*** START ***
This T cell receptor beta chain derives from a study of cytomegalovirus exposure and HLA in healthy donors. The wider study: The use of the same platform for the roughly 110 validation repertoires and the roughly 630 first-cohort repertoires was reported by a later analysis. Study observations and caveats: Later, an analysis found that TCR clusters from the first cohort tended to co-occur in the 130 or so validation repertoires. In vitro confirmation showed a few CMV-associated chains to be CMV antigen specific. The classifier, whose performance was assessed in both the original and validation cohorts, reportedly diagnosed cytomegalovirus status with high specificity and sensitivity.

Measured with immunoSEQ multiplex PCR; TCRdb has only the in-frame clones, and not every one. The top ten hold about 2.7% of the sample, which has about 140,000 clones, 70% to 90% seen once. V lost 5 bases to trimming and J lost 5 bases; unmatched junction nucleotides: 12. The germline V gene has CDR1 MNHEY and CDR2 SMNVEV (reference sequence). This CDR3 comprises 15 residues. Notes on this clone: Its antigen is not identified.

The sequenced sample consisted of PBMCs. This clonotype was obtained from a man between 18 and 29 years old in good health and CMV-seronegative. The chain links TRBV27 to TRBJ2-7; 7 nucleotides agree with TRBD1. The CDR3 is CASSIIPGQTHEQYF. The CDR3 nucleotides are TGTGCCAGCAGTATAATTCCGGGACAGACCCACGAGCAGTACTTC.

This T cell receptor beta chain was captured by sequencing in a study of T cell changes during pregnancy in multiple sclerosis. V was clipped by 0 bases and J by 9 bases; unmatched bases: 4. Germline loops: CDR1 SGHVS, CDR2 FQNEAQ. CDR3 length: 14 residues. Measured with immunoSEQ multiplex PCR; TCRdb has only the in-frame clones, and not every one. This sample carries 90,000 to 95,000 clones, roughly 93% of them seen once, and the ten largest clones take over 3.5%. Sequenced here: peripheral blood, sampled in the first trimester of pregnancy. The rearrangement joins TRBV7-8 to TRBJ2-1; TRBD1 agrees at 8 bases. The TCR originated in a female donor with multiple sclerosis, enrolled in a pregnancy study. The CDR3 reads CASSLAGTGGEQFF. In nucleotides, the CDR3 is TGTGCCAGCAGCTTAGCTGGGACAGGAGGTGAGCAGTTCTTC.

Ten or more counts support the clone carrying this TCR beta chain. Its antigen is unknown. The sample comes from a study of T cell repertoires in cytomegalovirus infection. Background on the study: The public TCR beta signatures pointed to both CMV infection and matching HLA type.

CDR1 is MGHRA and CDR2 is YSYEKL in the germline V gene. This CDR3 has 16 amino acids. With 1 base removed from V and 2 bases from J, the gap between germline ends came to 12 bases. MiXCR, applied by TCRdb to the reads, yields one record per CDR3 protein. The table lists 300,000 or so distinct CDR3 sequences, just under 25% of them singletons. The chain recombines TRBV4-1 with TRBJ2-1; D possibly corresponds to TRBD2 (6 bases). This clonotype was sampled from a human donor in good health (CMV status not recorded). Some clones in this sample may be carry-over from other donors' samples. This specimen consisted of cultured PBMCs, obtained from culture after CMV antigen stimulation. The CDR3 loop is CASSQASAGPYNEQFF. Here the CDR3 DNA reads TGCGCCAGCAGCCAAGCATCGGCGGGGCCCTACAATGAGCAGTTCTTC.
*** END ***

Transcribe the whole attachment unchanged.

This T cell receptor beta chain derives from a study of cytomegalovirus exposure and HLA in healthy donors. The wider study: The use of the same platform for the roughly 110 validation repertoires and the roughly 630 first-cohort repertoires was reported by a later analysis. Study observations and caveats: Later, an analysis found that TCR clusters from the first cohort tended to co-occur in the 130 or so validation repertoires. In vitro confirmation showed a few CMV-associated chains to be CMV antigen specific. The classifier, whose performance was assessed in both the original and validation cohorts, reportedly diagnosed cytomegalovirus status with high specificity and sensitivity.

Measured with immunoSEQ multiplex PCR; TCRdb has only the in-frame clones, and not every one. The top ten hold about 2.7% of the sample, which has about 140,000 clones, 70% to 90% seen once. V lost 5 bases to trimming and J lost 5 bases; unmatched junction nucleotides: 12. The germline V gene has CDR1 MNHEY and CDR2 SMNVEV (reference sequence). This CDR3 comprises 15 residues. Notes on this clone: Its antigen is not identified.

The sequenced sample consisted of PBMCs. This clonotype was obtained from a man between 18 and 29 years old in good health and CMV-seronegative. The chain links TRBV27 to TRBJ2-7; 7 nucleotides agree with TRBD1. The CDR3 is CASSIIPGQTHEQYF. The CDR3 nucleotides are TGTGCCAGCAGTATAATTCCGGGACAGACCCACGAGCAGTACTTC.

This T cell receptor beta chain was captured by sequencing in a study of T cell changes during pregnancy in multiple sclerosis. V was clipped by 0 bases and J by 9 bases; unmatched bases: 4. Germline loops: CDR1 SGHVS, CDR2 FQNEAQ. CDR3 length: 14 residues. Measured with immunoSEQ multiplex PCR; TCRdb has only the in-frame clones, and not every one. This sample carries 90,000 to 95,000 clones, roughly 93% of them seen once, and the ten largest clones take over 3.5%. Sequenced here: peripheral blood, sampled in the first trimester of pregnancy. The rearrangement joins TRBV7-8 to TRBJ2-1; TRBD1 agrees at 8 bases. The TCR originated in a female donor with multiple sclerosis, enrolled in a pregnancy study. The CDR3 reads CASSLAGTGGEQFF. In nucleotides, the CDR3 is TGTGCCAGCAGCTTAGCTGGGACAGGAGGTGAGCAGTTCTTC.

Ten or more counts support the clone carrying this TCR beta chain. Its antigen is unknown. The sample comes from a study of T cell repertoires in cytomegalovirus infection. Background on the study: The public TCR beta signatures pointed to both CMV infection and matching HLA type.

CDR1 is MGHRA and CDR2 is YSYEKL in the germline V gene. This CDR3 has 16 amino acids. With 1 base removed from V and 2 bases from J, the gap between germline ends came to 12 bases. MiXCR, applied by TCRdb to the reads, yields one record per CDR3 protein. The table lists 300,000 or so distinct CDR3 sequences, just under 25% of them singletons. The chain recombines TRBV4-1 with TRBJ2-1; D possibly corresponds to TRBD2 (6 bases). This clonotype was sampled from a human donor in good health (CMV status not recorded). Some clones in this sample may be carry-over from other donors' samples. This specimen consisted of cultured PBMCs, obtained from culture after CMV antigen stimulation. The CDR3 loop is CASSQASAGPYNEQFF. Here the CDR3 DNA reads TGCGCCAGCAGCCAAGCATCGGCGGGGCCCTACAATGAGCAGTTCTTC.